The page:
...because moving your gym routine to your pool is the new cool
Floating around the pool all day may help you escape the heat, but what’s it doing for your body? Not much in terms of burning calories. Turn your watery haven into a gym this summer with an aqua workout. It keeps body heat in check, can be done by non-swimmers, and is helpful for people with weight and joint issues,“because around 85 per cent of body weight is held by the buoyancy of water, so you don’t feel any strain and can actually perform moves for longer than you would in on-floor sequences,” says international fitness expert, nutritionist and director of Delhi-based GFFI Fitness Academy, Neeraj Mehta.
The most common form of water fitness borrows moves from regular aerobics (lunges, squats, spot running) but when done in a pool, you can perform even advance exercises on your first attempt. “Aqua aerobics focuses on cardio with jogging, jumping jacks, arm toning (with foam dumbbells), core-strengthening and leg-strengthening exercises. Water is 700 times denser than air, and its buoyancy assists certain moves. For example: a knee-up jog (raising the knee really high while jogging) or both-knee-up jumps (jumping up with both knees bent) can be hard to try on the floor. The impact of these steps on knees and ligaments is tremendously reduced in water, so you avoid injuries,” explains Mumbai-based aqua fitness trainer Snehal Bhal.
This can be incorporated into an aqua aerobic workout as a 15-minute high-intensity interval training (HIIT). When these sequences are added to a regular class, around 1,000-1,200 calories are sent to their watery grave. “They’re only practised in 15-minute slots as it isn’t possible to maintain the high intensity for an entire hour. While water acts as a cushion around your joints, it also makes you work harder because you work against it,” explains Mumbai-based aqua specialist and the pioneer of aqua aerobics in India, Deepali Jain. For instance, when you throw punches underwater, the impact on your joints isn’t strenuous, but as you strike each punch against the water, you’re working the muscles harder even though you won’t feel the strain.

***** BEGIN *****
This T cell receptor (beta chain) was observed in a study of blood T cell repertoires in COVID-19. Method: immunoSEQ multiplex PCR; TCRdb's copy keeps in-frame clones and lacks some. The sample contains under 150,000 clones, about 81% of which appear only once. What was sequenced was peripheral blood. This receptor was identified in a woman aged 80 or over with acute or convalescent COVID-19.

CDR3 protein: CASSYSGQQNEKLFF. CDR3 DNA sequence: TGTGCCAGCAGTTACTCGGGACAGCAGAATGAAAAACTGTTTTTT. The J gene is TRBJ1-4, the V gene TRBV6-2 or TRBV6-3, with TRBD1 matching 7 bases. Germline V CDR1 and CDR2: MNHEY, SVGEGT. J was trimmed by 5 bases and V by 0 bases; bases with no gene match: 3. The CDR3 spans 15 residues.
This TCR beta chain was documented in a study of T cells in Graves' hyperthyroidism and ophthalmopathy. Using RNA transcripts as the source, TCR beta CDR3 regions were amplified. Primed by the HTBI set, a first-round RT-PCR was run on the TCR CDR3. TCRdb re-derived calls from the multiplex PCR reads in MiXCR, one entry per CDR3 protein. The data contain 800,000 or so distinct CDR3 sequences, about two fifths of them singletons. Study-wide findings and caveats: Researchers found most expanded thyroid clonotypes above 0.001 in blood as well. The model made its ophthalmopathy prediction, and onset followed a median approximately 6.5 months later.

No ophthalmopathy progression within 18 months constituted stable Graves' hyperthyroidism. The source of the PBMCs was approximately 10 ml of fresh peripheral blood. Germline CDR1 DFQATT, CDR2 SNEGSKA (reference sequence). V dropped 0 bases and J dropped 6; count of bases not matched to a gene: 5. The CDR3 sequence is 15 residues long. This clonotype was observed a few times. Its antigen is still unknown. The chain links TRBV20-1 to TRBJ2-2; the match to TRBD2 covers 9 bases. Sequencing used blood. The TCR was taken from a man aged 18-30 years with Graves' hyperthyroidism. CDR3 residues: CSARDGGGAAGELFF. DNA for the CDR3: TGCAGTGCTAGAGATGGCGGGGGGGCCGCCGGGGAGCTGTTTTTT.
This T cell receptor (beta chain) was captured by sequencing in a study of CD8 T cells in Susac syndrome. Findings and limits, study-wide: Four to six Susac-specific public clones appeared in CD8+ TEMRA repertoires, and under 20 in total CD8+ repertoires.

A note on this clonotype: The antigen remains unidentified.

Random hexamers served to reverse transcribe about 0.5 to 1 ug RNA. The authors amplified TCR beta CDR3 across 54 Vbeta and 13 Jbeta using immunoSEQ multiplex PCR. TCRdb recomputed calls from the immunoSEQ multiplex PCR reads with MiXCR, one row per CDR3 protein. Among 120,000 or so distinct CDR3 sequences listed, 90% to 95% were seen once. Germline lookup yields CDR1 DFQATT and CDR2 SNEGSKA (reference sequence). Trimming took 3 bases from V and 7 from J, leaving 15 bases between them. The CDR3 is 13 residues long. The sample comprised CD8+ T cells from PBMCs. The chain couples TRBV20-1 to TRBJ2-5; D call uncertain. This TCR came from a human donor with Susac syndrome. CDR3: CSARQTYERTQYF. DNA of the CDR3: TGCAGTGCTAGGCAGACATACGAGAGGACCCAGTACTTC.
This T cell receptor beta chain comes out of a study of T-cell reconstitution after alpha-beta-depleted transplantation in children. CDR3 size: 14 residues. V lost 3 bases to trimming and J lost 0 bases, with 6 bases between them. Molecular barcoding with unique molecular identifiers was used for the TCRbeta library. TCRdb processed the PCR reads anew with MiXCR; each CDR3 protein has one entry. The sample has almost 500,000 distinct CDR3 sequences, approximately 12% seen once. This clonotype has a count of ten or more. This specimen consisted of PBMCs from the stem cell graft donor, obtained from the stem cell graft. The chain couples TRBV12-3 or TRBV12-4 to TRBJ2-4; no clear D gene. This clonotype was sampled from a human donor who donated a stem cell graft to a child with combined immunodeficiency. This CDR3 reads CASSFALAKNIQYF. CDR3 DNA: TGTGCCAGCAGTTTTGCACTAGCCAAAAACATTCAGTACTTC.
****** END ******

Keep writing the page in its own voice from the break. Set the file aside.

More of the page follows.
Aqualates, like aqua kickboxing, is performed as HIIT. The working principle for all aqua workouts is the same: build strength by using the buoyancy of water. “Try holding Tadasana (tree pose; when you bend one leg and place the foot on the thigh of the other leg and find balance standing on one leg) in water. Close your eyes and hold the pose at the end of the pool. When you open your eyes after a minute or two, you’ll find yourself in the middle of the pool. Holding a posture in water without moving is hard. When you stand in tadasana (or any other posture) without moving, that’s when you know you have engaged your body from head to toe,” says Jain. The same applies for aqua yoga; you build resistance by holding an asana without letting the movement of water alter your stance.
Chlorine destroys sebum, making hair dry, brittle and prone to split ends. It also causes dry and itchy skin. Remedy? Cover yourself from head to toe with Johnson’s Baby Oil (Rs 165) before you hit the pool. The mild concoction protects your hair and skin, and is easy to wash off, too. After the workout, wash yourself thoroughly and always moisturise.
Check if your instructor is a certified aqua specialist and of course, run a basic check of any pool you workout in; it should be cleaned every day and follow national pool safety guidelines. “People with skin infections and epilepsy should not practise in public pools. If possible, make sure your classmates are healthy to avoid any water-borne infections. And, never practice without the supervision of a qualified instructor,” warns Jain. [Find these experts on Deepalijain.com; Gffi-fitness.org (Neeraj Mehta); email@example.com]
Expect to burn between 500-750 calories per hour in a regular class and if you join one that offers HIIT, you’ll lose up to 1,200 calories. In addition to aiding weight loss and giving you a sculpted body, an aqua workout improves stamina and increases the range of motion in your joints. “It is especially useful for building core strength as the hydrostatic pressure of water is applied equally to all parts of the body and this automatically engages abdomen muscles and strengthens the core so you can have that flat stomach you always wanted,” says Jain. It’s also a lot more fun than exercising on land. “Aqua aerobics breaks the monotony of typical weight training and cardio routines. We keep changing sequences so you will never get bored,” assures Mehta.
Photograph: David Burton
You may also want to read: Zumba 101